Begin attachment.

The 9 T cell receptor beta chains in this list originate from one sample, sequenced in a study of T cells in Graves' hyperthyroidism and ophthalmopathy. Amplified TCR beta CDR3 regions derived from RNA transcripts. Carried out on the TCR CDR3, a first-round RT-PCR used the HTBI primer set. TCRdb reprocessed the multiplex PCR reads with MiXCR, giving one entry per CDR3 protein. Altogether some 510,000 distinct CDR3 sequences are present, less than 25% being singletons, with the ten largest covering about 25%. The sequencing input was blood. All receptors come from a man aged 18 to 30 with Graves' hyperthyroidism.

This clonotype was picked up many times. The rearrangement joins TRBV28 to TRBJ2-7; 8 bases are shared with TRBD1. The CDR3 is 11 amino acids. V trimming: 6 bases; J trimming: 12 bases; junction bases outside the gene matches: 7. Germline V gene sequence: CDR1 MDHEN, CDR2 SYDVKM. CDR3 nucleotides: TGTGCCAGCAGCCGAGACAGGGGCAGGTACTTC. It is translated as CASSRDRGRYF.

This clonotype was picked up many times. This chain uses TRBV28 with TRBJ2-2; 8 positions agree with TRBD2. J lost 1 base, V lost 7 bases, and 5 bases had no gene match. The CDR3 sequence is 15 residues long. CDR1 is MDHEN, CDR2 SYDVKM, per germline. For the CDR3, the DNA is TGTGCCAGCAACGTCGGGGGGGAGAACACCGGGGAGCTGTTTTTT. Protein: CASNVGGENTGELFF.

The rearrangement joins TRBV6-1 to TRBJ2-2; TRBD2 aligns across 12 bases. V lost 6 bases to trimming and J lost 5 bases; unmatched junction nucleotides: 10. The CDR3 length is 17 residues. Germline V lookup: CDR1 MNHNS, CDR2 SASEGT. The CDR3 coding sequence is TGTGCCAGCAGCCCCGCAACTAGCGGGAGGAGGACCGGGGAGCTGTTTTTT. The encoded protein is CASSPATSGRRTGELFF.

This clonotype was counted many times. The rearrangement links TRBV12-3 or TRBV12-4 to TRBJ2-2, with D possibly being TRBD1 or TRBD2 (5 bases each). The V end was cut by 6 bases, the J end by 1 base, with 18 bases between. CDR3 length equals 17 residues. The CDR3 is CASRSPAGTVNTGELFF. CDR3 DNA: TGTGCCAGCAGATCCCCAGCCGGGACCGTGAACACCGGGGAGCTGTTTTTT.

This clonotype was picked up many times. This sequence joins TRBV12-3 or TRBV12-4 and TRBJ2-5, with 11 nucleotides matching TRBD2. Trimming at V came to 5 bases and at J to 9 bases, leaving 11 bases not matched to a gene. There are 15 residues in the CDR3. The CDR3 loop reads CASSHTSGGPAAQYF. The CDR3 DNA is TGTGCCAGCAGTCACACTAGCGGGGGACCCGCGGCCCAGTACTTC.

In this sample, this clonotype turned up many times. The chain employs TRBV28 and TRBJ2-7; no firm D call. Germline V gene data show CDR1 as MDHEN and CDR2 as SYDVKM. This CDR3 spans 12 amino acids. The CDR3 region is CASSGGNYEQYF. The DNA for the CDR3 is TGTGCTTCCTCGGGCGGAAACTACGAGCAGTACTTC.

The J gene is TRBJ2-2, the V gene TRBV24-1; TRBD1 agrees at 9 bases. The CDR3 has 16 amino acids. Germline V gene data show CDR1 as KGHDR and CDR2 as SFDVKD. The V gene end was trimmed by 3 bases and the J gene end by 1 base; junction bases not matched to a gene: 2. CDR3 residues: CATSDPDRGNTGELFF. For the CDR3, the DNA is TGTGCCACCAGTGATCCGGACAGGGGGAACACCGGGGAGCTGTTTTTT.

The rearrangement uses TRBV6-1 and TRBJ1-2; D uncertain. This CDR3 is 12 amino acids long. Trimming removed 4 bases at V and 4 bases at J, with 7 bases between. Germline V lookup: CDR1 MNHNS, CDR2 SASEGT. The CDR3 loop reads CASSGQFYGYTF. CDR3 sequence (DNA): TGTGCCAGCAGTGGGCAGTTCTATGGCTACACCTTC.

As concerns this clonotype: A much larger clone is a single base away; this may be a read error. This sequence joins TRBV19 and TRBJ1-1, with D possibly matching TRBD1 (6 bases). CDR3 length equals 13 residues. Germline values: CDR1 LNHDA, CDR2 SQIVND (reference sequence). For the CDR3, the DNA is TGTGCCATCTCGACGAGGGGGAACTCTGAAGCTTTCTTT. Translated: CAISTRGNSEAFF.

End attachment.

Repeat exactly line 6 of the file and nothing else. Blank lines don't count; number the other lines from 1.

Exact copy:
This clonotype was picked up many times. This sequence joins TRBV12-3 or TRBV12-4 and TRBJ2-5, with 11 nucleotides matching TRBD2. Trimming at V came to 5 bases and at J to 9 bases, leaving 11 bases not matched to a gene. There are 15 residues in the CDR3. The CDR3 loop reads CASSHTSGGPAAQYF. The CDR3 DNA is TGTGCCAGCAGTCACACTAGCGGGGGACCCGCGGCCCAGTACTTC.